There are two major complaints about Trump’s wall. The first is that it is expensive. The second is that it is unfair to illegal immigrants. We’ll leave the cost analysis for another day, but the humanitarian issues tied to the wall are almost always brushed aside by the main stream media. While it could cause separation between families, it offers a number of humanitarian bonuses that far outweigh negative impacts.
Loss of Human Life
There is a huge statistic that liberals and critics of border security love to ignore: thousands of people die trying to illegally cross into the U.S. It’s an easy statistic to overlook, because in the grand scheme it is still a new concept. Even as recently as the 90s, only tens of people died crossing the border every year.
In more recent years, those numbers have spiked. The most recent data comes from 2012 when more than 500 people were confirmed killed crossing the border. The majority of deaths came from dehydration and exposure, but drowning and even simple accidents added to the toll.
In fact, since 2000, more than 11,000 people have died trying to illegally immigrate. While a wall may not be able to reduce this number to zero, there is no doubt that thousands of lives will be saved by dissuading immigrants from even trying to cross the border illegally.
While deaths are an obvious problem, there are other humanitarian issues tied to the wall. One of the major issues is with refugees. It turns out, a huge chunk of illegal crossings are done by people not from Mexico. As conditions get worse in war-torn and famine-stricken countries, Central American refugees have fled to the U.S. in record numbers.
In 2016, more than 409,000 Central American immigrants were caught trying to enter the country illegally. When they are turned away, they have nowhere to go, and shelters are packing hundreds of people into facilities with a single bathroom. As the numbers increase, conditions only get worse.
How does a U.S. border wall help? It discourages migration to the U.S. in the first place. If illegal immigration is more difficult, then fewer people will make the attempt in the first place. This alone doesn’t solve the problem, but it alleviates the overburdened resources trying to help refugees at towns across the border.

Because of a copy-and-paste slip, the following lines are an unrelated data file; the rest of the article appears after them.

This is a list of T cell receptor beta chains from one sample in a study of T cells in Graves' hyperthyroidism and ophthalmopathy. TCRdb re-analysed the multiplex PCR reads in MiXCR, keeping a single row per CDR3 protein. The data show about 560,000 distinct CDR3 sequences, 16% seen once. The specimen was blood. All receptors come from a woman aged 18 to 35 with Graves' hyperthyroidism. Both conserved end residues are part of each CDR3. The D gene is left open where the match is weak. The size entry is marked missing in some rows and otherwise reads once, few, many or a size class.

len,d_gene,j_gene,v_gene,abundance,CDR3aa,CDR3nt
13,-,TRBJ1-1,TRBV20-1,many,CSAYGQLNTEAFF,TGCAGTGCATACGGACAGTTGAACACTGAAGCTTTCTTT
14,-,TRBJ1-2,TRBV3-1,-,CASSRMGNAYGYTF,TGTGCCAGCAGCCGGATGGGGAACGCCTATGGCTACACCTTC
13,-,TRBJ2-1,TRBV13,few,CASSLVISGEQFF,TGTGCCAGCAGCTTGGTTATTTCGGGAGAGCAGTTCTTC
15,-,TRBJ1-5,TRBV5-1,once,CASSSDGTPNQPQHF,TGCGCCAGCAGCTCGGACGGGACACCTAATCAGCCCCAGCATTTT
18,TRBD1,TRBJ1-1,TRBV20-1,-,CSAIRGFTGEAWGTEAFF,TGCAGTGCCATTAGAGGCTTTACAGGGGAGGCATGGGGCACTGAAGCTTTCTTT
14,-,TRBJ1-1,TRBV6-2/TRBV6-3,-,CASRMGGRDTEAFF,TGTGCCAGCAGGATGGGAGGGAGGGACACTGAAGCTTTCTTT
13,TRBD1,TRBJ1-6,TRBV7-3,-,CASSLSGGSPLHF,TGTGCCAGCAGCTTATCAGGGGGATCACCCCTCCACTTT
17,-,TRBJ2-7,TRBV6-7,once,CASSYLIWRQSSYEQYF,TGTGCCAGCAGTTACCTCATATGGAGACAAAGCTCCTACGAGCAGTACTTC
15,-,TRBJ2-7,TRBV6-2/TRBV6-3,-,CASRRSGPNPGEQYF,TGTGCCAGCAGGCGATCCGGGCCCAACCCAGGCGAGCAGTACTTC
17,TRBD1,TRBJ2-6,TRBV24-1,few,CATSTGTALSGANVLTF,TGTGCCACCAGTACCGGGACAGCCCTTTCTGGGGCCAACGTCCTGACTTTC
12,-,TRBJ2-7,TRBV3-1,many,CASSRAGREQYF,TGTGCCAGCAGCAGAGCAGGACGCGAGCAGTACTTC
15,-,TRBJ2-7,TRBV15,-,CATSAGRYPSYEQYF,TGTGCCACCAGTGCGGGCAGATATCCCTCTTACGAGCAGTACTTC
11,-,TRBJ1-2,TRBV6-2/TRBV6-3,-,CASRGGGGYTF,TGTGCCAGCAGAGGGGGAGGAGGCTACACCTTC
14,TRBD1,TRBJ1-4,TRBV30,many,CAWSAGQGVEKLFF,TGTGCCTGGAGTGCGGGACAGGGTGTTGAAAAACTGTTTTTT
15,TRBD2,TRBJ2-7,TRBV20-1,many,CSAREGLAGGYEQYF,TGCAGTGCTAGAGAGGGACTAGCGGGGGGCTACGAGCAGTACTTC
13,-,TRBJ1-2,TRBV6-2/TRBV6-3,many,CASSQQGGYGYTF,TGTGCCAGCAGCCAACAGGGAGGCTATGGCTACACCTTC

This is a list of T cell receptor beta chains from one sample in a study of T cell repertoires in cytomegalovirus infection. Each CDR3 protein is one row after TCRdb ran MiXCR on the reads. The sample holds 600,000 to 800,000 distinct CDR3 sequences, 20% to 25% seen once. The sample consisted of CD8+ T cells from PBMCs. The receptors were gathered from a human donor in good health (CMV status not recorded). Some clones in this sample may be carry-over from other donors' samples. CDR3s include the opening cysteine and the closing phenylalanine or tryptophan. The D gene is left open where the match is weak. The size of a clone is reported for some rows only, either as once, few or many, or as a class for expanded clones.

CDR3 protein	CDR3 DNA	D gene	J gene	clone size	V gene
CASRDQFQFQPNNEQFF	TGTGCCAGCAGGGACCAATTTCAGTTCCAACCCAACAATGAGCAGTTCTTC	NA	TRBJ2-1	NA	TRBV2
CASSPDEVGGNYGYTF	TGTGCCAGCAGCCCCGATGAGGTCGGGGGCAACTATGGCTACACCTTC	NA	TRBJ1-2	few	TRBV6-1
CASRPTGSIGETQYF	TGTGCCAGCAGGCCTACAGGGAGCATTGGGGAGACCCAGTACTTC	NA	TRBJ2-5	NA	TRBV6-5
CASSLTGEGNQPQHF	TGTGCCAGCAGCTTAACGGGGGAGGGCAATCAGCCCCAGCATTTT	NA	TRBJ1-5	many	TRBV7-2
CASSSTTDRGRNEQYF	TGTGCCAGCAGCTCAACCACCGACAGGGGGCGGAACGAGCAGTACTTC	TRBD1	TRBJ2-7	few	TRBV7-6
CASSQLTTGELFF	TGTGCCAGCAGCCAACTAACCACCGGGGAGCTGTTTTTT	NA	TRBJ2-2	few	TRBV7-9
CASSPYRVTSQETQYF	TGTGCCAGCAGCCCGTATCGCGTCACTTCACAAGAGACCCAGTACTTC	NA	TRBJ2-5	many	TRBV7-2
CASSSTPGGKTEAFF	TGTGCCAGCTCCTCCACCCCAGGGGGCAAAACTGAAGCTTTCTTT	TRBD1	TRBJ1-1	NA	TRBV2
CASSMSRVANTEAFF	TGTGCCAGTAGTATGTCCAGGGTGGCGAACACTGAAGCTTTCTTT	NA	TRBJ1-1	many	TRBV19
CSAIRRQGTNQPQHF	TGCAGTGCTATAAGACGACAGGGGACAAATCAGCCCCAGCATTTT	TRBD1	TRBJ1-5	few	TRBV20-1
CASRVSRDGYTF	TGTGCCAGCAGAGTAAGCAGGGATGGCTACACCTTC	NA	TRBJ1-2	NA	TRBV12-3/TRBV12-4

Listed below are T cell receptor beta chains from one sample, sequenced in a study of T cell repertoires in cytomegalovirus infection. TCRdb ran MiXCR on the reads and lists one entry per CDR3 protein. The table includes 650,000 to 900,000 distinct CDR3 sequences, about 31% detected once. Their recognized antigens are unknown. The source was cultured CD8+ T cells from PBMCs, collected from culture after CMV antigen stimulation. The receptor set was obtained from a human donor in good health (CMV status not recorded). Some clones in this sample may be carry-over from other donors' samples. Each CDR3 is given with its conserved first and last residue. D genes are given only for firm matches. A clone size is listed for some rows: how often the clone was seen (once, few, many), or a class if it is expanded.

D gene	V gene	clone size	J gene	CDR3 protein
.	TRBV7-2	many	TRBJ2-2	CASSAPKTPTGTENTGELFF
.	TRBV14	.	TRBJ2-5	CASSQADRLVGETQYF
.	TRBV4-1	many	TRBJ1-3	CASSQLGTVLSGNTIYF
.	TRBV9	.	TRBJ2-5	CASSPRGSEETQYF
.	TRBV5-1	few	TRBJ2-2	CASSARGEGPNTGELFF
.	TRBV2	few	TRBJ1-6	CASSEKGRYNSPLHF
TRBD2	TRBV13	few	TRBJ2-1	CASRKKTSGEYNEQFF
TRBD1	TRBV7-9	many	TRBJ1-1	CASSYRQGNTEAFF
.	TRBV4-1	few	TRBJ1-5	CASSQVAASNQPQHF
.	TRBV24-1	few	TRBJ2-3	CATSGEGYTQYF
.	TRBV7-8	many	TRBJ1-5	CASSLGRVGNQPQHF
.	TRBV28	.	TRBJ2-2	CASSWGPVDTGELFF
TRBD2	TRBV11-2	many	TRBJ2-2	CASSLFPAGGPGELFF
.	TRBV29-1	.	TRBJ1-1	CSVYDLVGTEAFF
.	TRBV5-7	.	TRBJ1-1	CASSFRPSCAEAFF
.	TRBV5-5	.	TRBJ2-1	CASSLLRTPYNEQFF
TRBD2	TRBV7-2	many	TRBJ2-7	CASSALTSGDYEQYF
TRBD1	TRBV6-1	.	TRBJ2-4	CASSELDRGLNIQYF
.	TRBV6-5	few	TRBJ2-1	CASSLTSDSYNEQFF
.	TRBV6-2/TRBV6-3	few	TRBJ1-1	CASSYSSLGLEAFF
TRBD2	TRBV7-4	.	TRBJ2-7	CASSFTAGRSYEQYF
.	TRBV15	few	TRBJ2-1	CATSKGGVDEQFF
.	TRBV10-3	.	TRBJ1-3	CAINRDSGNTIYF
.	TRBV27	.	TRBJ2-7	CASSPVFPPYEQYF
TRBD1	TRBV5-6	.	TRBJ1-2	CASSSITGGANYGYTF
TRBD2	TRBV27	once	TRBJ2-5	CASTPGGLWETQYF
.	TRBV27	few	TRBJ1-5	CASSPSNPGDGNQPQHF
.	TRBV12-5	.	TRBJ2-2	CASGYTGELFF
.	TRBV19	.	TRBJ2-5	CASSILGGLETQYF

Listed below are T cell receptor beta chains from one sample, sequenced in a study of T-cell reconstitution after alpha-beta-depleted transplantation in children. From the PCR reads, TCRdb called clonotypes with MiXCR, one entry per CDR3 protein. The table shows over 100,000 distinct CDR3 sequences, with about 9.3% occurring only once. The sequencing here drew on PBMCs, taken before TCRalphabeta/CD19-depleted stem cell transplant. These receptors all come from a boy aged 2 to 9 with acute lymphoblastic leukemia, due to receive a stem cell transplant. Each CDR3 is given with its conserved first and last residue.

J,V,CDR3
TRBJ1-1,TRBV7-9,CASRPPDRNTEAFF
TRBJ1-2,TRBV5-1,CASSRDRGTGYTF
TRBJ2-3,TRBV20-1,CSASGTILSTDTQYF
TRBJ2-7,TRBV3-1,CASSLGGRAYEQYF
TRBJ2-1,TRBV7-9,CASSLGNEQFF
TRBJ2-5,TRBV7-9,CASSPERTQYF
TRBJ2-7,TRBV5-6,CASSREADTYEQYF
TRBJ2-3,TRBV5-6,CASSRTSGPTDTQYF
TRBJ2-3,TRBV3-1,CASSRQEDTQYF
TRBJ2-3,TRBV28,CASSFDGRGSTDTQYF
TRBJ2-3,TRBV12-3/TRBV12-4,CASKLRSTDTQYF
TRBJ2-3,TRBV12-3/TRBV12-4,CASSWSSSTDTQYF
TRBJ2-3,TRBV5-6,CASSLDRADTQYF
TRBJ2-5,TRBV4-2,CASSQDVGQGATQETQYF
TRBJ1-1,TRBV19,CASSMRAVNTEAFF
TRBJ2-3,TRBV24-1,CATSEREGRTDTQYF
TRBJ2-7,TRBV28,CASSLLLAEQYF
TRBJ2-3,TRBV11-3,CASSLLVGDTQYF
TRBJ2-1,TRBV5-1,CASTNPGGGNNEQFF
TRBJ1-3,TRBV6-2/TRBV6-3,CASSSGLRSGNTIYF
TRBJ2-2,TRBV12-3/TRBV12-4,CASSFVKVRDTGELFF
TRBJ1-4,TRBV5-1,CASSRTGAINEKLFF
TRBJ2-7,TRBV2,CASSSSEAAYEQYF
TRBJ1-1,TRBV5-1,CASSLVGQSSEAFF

It also forces governments to acknowledge the refugee situation and deal with it more proactively. Mexico is lax on their own southern borders because so much of the influx of immigrants eventually flows north into the U.S.
A standoff is the only way to push the reform necessary to deal with the migration problem at its source, and until that happens, the people simply looking for a better life will continue to be lost in the process.
There is also the extremely violent drug wars to consider. Despite over a decade of effort, the Mexican cartels still hold significant power across the country, and they continue to terrorize citizens.
Pragmatically, there are only two ways to solve the problem: a full-scale war against the cartels or an economic attack that will deplete their power. The former has been tried to little avail. The latter is most easily accomplished with a border wall.
The economics are simple. The wall won’t stop the flow of drugs, but it will make the process more expensive. That will in turn reduce demand from Mexican-imported drugs, and the end result is an economically weakened cartel culture. Without the funds necessary to secure their position, the cartels will ultimately recede.
If the effects of the wall can be bolstered by trade agreements that don’t cripple Mexico’s agriculture, then things might finally improve.
Finally, there is the issue of human trafficking into the U.S. We all like to pretend it doesn’t happen, but the cold hard facts are there. Sex rings are constantly being disrupted by U.S. law enforcement, but by far the best way to attack the problem is to make it more difficult to transport people from and into the country.
The trafficking problems extends much farther than the illegal sex trade. Immigrant workers are frequently exploited for cheap labor. In fact, liberals champion the cause, often complaining that without illegal migrants the costs of their favorite foods would rise.
In truth, dramatically reducing the availability of exploitative labor increases the value of migrant workers (even when their status isn’t legal), and it creates market conditions that are more favorable to these vulnerable workers.
A border wall is expensive, and getting it built is a major effort that will come with complications and problems. None of that changes the fact that it is the most effective proposition in many years that will actually combat inhumane conditions in both the U.S. and Mexico.
~ Conservative Zone